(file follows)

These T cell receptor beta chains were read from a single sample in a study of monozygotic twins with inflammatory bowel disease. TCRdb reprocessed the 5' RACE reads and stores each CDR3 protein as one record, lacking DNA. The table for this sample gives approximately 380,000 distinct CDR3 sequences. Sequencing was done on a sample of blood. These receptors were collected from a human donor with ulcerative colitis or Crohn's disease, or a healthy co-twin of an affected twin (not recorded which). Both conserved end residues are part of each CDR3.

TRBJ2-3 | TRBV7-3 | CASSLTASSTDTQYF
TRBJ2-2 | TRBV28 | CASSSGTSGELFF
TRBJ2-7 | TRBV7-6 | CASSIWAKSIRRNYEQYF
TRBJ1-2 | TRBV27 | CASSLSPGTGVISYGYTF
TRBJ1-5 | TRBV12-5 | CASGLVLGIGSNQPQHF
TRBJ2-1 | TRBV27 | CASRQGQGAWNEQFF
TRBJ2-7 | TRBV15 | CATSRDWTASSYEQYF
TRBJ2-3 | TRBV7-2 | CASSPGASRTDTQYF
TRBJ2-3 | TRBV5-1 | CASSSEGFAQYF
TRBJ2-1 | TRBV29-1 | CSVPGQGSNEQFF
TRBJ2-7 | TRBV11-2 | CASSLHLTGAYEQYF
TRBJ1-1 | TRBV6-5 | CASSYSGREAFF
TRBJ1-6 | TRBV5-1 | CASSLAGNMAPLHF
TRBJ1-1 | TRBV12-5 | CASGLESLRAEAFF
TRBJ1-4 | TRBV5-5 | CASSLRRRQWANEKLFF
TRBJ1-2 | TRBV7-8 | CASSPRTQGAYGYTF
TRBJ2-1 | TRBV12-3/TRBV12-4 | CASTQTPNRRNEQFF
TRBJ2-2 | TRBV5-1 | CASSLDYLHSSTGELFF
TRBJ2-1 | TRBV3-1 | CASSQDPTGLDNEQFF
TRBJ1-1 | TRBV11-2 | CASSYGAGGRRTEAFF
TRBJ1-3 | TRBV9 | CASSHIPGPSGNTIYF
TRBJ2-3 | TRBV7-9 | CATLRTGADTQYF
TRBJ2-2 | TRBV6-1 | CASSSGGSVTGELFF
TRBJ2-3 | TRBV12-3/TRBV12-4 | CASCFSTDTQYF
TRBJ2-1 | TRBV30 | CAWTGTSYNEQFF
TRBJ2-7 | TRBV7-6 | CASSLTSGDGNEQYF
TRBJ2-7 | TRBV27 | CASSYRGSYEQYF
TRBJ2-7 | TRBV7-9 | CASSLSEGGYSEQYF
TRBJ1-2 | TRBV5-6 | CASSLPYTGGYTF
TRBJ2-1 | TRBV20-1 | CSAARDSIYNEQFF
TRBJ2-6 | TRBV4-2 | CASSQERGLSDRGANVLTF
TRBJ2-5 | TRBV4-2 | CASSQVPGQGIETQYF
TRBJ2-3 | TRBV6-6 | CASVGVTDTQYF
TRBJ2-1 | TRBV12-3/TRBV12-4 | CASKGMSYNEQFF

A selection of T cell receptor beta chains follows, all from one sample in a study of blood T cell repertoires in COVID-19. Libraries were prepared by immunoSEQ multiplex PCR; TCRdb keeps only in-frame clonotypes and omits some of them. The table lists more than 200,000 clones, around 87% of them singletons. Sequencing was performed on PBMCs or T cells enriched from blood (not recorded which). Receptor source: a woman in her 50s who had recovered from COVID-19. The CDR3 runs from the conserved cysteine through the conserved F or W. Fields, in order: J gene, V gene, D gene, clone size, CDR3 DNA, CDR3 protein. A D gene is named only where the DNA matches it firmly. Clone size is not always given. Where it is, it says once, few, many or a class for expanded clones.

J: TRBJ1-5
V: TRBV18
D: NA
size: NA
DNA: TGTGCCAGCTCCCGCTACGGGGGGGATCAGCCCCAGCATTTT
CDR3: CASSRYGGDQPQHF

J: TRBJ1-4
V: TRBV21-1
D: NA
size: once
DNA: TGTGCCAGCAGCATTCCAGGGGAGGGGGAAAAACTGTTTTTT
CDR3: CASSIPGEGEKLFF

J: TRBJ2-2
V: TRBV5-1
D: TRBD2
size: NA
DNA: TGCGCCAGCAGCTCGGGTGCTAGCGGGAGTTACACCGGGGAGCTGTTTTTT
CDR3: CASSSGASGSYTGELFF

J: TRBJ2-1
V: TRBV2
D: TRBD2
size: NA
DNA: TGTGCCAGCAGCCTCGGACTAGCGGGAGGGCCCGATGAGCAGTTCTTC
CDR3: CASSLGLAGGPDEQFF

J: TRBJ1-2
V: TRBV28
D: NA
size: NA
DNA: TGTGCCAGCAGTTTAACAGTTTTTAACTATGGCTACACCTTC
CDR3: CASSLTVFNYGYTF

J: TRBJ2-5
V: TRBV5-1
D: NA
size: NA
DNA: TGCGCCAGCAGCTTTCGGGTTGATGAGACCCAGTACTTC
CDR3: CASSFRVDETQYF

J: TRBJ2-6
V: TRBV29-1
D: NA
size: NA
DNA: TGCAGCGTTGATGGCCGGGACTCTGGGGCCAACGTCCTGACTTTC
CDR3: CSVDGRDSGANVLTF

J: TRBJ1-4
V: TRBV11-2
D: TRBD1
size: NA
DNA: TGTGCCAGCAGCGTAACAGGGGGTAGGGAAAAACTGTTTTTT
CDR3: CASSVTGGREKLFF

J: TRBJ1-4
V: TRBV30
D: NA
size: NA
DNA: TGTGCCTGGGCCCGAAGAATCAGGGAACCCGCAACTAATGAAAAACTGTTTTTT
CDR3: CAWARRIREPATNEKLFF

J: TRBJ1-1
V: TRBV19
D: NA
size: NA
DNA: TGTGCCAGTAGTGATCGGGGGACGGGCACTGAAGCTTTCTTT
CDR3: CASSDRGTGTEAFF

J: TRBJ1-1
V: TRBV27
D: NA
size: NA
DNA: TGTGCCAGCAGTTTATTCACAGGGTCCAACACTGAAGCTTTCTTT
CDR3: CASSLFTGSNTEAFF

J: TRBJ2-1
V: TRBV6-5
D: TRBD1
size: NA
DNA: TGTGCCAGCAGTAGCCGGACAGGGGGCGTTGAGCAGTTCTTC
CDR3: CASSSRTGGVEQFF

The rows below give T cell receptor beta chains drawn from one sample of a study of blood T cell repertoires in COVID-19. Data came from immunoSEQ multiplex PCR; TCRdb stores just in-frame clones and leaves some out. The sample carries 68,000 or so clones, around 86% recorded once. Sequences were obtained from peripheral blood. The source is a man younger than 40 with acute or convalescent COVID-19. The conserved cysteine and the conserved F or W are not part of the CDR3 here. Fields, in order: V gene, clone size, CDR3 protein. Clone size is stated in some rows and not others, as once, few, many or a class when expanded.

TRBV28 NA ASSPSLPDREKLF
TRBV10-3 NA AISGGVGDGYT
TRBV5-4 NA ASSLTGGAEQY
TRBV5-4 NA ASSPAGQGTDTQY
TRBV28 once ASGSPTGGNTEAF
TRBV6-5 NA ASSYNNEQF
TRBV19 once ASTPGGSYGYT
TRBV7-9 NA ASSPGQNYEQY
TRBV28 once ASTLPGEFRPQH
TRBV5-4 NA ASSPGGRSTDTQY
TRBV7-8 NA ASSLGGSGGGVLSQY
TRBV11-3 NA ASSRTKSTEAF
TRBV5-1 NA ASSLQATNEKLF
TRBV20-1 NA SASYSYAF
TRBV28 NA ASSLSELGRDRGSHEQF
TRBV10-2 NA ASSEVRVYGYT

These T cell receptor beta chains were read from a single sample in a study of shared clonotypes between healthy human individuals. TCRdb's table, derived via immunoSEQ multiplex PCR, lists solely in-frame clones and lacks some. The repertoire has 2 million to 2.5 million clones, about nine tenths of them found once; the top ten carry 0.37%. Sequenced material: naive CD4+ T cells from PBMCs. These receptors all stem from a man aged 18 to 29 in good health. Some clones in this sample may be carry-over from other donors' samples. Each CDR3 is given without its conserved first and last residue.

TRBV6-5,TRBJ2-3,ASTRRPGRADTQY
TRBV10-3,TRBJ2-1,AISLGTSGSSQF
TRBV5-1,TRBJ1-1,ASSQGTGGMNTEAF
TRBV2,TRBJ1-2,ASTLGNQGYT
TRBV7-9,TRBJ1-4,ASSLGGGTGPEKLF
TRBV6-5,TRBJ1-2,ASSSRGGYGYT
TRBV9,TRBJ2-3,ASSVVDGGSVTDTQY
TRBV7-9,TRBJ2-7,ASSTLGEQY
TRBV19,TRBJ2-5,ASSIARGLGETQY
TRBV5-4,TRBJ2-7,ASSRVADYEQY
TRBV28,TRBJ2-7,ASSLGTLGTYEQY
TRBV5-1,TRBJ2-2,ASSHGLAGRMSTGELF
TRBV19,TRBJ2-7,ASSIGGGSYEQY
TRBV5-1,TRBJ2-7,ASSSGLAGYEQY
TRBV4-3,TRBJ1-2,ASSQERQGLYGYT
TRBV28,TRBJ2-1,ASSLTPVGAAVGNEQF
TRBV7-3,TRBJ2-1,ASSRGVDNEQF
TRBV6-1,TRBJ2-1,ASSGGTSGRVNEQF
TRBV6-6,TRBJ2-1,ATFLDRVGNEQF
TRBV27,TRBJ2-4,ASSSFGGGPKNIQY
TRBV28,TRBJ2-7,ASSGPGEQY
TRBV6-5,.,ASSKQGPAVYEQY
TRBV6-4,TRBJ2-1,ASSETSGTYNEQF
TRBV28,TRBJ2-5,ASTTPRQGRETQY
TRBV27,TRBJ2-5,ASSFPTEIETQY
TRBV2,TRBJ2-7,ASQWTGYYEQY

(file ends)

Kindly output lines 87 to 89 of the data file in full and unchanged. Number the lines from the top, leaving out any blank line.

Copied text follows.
D: NA
size: NA
DNA: TGTGCCTGGGCCCGAAGAATCAGGGAACCCGCAACTAATGAAAAACTGTTTTTT